Jones trumps them even more in the efficiency department. None of those previous Alabama signal-callers were tasked with pushing the ball downfield like Jones, either.

Here’s the crazy thing. Jones actually averaged nearly 7 more attempts per game than Tagovailoa did in 2018 … yet Jones and Tagovailoa were nearly identical in terms of efficiency. Jones actually had the better quarterback rating, and he did that against all-SEC competition.

According to Pro Football Focus, Tagovailoa’s career college grade was 92.2. That’s outstanding.

What’s even more outstanding? Jones currently has PFF’s highest-graded season by any Power 5 quarterback, including Joe Burrow:

Starting to get it?

History probably won’t appreciate Jones in the same way as Tagovailoa, especially if it is only 1 season as the starter. You could argue that what Tagovailoa did over the course of his 3 seasons in Tuscaloosa was more noteworthy, and that it set a new standard for the quarterback position in Tuscaloosa. You can argue that Tagovailoa blew us away more times with his deep passes that floated into the arms of his receivers like pillows. You can say that Tagovailoa evaded pressure like Steve Young and he had instincts that couldn’t be taught.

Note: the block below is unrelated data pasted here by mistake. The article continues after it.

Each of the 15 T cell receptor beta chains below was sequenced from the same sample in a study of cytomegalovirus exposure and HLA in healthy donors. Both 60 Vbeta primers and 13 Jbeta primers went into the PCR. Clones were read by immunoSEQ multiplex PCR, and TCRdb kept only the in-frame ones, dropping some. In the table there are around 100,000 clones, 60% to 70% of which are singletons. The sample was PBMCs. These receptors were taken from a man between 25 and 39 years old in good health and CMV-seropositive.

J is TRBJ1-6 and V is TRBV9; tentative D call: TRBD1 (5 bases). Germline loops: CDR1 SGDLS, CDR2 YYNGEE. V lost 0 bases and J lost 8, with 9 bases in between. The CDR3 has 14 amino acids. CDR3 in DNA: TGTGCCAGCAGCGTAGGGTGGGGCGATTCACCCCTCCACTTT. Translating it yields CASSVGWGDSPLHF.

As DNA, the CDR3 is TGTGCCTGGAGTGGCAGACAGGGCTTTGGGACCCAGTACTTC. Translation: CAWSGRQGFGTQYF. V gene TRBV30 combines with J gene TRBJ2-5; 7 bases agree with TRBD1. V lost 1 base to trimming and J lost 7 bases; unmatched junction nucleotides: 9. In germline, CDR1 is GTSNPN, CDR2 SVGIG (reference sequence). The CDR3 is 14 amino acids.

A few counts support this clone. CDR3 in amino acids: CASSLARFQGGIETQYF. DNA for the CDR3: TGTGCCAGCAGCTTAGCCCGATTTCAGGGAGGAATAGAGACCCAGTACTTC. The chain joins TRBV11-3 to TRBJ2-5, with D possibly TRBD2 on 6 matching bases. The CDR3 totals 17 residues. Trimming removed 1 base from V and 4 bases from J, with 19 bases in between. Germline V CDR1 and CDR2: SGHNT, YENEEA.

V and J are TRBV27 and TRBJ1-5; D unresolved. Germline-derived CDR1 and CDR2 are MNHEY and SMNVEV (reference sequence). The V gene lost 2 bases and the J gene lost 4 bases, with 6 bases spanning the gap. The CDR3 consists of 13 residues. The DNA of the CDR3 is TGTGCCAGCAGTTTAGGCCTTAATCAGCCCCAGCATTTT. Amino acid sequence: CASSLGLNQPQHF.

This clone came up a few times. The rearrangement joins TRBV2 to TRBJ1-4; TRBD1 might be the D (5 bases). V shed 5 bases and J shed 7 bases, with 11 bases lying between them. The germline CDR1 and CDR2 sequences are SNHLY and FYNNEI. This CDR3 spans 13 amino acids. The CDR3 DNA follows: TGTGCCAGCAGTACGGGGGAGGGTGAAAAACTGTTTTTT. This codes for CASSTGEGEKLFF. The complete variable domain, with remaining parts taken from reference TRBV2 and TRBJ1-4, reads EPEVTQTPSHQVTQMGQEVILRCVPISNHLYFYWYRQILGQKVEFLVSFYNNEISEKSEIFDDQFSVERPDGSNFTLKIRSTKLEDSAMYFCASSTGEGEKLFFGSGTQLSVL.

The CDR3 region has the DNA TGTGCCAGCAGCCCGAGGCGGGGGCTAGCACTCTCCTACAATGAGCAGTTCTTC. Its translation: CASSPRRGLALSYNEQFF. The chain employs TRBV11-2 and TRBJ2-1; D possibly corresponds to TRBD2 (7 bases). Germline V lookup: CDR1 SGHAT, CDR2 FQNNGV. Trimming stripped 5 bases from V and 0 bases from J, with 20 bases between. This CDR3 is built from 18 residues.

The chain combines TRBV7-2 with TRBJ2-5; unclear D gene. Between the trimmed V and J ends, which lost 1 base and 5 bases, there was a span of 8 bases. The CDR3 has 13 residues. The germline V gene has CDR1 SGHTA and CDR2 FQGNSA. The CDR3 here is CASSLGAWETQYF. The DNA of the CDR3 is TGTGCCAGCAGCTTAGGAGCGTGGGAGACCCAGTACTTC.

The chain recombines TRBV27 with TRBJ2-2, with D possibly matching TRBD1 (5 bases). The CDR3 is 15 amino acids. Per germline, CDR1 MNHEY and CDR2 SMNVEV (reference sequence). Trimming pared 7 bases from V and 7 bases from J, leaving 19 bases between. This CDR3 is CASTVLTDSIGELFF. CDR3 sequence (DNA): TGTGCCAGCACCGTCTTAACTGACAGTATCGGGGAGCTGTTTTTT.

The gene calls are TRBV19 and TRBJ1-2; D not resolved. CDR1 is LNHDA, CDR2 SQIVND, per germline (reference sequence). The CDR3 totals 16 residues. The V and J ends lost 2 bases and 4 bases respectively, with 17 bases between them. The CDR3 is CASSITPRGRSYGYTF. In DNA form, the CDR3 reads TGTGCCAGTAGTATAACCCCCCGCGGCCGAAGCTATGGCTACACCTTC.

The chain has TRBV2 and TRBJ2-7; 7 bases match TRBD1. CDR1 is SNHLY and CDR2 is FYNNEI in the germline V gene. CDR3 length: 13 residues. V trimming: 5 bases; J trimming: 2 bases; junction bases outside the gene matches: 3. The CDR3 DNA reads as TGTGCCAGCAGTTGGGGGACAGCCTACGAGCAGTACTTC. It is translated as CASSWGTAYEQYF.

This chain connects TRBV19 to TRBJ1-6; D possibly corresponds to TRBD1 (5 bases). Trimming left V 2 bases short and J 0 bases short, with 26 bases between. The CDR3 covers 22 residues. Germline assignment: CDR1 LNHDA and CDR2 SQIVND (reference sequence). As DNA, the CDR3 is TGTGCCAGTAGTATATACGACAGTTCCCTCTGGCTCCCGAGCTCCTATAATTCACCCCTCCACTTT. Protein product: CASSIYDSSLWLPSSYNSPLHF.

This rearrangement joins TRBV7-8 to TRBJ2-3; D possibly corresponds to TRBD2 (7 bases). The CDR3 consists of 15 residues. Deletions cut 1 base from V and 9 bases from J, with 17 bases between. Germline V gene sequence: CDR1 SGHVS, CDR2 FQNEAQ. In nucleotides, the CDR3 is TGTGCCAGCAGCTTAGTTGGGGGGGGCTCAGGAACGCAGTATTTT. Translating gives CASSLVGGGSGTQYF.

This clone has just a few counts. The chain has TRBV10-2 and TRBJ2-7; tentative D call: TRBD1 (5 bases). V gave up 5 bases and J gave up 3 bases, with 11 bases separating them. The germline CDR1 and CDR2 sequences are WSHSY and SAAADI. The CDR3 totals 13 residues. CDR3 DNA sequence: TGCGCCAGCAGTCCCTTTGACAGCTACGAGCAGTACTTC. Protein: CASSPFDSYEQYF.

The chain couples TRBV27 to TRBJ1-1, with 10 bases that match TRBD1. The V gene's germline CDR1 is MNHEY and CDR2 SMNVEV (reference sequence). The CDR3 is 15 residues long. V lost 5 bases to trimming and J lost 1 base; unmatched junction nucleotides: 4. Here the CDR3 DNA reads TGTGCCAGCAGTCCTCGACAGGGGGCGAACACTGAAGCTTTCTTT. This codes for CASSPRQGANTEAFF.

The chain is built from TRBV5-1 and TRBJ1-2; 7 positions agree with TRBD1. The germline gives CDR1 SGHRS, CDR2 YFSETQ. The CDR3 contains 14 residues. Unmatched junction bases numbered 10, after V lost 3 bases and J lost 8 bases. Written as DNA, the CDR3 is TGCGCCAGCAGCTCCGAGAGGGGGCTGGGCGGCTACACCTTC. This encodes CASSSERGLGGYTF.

But by no means should Jones be remembered as in a different class of Alabama quarterback.

We often say in sports that one of the most challenging things to do is to replace a legend. Coaches never want to do it, and it often turns about to be an uphill climb for high-profile quarterbacks in that spot, too.

You’d never know it by looking at Jones. Somewhere between Tagovailoa’s NFL announcement and those regular post-touchdown struts to the end zone, Jones became a legend in his own right. That is, for those of us who have been paying attention. He’s got 2 more games to make his legend status a unanimous opinion.

As for whether a 2020 title will make Jones a better college player than Tagovailoa, well, there’s a quarterback debate Alabama fans would welcome with open arms.